‘The Public and The Private’: An Analysis

After looking at ‘The Public and The Private’, a short essay by Marian Cox and Robert Swan on Carol Ann Duffy’s works, I’ve noted that in our later in-class readings and analyses on ‘The World’s Wife’, we should focus more on the theme of maturity (the “journey from childhood to adulthood”), choice of persona, as well as the subversion of gender stereotypes.

One of the first things that the essay mentions is theme of maturity across Duffy’s overall works. In the case of ‘The World’s Wife”, this is expressed through the personas of each poem, with the first poem beginning in young adulthood and last ending in motherhood. This is significant towards our reading as it allows for us, as readers, to view the poems as a whole, which together tell an overall story about the role of a woman and the potentials they have in modern society. If we weren’t able to consider this, the overall message of the ‘The World’s Wife’ collection would then be lost.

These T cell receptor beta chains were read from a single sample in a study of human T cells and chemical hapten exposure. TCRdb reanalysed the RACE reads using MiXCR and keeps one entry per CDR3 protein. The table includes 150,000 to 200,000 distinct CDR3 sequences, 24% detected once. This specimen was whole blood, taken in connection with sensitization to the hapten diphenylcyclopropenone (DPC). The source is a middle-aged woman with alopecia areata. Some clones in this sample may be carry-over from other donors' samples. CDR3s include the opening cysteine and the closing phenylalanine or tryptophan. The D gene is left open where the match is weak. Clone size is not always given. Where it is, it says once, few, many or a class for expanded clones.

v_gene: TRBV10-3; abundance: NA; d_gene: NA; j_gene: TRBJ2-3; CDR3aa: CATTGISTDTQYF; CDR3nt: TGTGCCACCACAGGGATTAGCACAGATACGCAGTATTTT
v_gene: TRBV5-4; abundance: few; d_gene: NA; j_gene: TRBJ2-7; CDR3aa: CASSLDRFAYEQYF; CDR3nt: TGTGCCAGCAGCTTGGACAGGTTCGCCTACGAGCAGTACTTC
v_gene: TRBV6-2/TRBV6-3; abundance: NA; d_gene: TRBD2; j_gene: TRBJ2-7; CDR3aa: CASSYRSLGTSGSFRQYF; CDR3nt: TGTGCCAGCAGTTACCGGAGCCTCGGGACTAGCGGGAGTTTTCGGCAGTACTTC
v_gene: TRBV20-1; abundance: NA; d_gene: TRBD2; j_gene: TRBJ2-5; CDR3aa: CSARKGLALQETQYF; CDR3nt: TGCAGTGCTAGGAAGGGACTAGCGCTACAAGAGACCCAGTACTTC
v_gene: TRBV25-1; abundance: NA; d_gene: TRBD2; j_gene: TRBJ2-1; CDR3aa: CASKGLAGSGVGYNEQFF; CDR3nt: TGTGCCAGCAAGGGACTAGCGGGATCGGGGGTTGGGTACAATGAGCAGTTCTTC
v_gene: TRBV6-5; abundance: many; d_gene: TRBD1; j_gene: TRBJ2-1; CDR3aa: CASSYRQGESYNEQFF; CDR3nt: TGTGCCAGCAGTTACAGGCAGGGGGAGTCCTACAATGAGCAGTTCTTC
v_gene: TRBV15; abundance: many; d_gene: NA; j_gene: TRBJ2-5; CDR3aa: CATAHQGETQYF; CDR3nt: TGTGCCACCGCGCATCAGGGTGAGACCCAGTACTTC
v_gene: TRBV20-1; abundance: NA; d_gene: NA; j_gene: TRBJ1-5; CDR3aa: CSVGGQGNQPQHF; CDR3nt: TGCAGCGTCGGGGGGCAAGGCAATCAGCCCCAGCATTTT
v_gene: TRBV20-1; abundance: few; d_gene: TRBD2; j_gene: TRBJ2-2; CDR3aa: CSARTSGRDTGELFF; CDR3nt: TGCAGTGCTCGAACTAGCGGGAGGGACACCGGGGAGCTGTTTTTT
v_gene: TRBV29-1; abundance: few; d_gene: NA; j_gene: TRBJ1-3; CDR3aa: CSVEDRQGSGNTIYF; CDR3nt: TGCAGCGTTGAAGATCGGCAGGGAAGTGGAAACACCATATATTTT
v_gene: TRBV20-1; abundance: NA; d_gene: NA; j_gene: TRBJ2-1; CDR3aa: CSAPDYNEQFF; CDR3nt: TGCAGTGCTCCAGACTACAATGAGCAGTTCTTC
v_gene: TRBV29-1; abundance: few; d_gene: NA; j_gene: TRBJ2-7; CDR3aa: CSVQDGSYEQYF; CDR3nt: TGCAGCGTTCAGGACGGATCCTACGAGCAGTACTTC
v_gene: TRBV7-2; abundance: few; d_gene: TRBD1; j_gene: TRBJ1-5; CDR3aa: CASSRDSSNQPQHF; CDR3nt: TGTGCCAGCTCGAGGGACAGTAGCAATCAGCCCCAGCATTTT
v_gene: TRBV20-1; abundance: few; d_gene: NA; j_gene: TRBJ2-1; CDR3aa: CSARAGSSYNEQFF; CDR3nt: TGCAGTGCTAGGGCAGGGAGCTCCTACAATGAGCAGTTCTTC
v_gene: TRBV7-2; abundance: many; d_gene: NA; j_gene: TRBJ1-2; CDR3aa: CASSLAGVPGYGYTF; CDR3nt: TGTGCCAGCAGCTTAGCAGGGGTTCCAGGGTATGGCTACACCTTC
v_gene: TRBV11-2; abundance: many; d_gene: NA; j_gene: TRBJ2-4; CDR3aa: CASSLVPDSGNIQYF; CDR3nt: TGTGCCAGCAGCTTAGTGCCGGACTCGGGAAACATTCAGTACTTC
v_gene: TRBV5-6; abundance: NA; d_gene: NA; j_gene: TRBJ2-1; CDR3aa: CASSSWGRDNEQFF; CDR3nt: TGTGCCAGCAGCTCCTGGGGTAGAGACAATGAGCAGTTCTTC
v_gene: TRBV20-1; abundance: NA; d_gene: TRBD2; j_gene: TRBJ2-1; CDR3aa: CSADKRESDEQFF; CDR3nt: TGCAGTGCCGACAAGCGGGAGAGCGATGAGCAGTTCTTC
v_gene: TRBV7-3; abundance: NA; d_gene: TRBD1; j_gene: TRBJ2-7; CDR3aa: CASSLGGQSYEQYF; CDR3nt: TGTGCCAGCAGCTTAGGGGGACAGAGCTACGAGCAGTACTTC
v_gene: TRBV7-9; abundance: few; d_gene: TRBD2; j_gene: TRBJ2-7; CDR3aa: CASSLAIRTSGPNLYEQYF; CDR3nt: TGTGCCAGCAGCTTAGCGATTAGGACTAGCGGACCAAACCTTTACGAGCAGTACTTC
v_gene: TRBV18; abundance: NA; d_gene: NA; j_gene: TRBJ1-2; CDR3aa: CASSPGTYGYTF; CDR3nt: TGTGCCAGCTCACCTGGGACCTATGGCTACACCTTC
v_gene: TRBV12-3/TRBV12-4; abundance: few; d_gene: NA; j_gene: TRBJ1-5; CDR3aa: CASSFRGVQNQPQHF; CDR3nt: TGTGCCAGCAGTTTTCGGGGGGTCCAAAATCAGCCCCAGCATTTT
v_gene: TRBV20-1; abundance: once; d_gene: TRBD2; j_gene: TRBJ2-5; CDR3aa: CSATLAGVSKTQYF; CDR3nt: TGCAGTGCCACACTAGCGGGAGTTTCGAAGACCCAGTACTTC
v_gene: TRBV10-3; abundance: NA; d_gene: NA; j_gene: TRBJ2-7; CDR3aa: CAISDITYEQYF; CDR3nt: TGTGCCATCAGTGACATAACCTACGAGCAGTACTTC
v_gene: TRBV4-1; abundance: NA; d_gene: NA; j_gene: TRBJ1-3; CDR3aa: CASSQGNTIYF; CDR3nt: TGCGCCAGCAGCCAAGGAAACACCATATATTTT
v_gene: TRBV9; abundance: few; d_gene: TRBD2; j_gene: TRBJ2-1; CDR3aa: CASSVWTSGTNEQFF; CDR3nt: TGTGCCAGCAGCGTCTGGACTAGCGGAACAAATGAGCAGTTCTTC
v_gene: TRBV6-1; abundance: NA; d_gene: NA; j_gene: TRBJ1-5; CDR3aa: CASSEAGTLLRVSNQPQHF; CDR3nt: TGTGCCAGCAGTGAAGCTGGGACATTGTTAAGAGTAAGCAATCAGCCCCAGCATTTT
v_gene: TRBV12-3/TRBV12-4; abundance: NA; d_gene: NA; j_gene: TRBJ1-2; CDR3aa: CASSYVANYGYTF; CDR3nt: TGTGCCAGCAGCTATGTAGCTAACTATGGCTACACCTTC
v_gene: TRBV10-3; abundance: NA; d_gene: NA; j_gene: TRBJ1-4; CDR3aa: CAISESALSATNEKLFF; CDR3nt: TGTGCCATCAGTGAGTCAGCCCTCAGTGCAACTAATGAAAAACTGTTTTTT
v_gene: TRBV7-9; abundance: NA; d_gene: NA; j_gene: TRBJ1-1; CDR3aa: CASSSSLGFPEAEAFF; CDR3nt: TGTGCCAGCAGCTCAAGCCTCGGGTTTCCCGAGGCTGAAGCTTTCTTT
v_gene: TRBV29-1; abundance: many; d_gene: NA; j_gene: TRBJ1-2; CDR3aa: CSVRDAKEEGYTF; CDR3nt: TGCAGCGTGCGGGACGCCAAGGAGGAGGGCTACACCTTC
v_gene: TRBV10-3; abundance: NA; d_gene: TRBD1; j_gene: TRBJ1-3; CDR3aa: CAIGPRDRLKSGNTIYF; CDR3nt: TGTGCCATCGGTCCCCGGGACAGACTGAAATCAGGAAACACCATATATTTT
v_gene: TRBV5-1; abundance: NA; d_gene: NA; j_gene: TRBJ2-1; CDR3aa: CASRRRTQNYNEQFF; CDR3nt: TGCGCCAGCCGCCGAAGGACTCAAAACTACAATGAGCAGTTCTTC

The second, being the choice of persona, is important in the sense that we are able to understand Duffy’s intent on writing this collection of poems. In ‘The World’s Wife’, the voices of 30 women, either the female counterpart, wife, or gender-swap discuss modern-day issues of the female identity through the context of the persona’s historical relevance. For one, this is quite interesting as this carries on the first point mentioned by the essay: the role of women is constantly changing, very much like the role of a woman as she progresses through each stage of life.

Going through the later sections of the essay, it was quite difficult choosing another interesting point that allowed, but I then learned that a ‘recurring feature’ of subversion of gender stereotypes is another element that should be focused more on. Similar to the previously mentioned roles of womanhood, Duffy is utlising these poems to challenge the viewpoint of roles of woman in modern-day society. This is quite interesting as these two points seem to contradict each other: Duffy wants us to recognise the roles that women have in society, but at the same time to realise that they are not constrained to the day-to-day house labours. Perhaps this isn’t a contraction, but rather a suggestion that women have all the opportunities available to them just like all men do, signaling true equality in terms of genders and their expectations.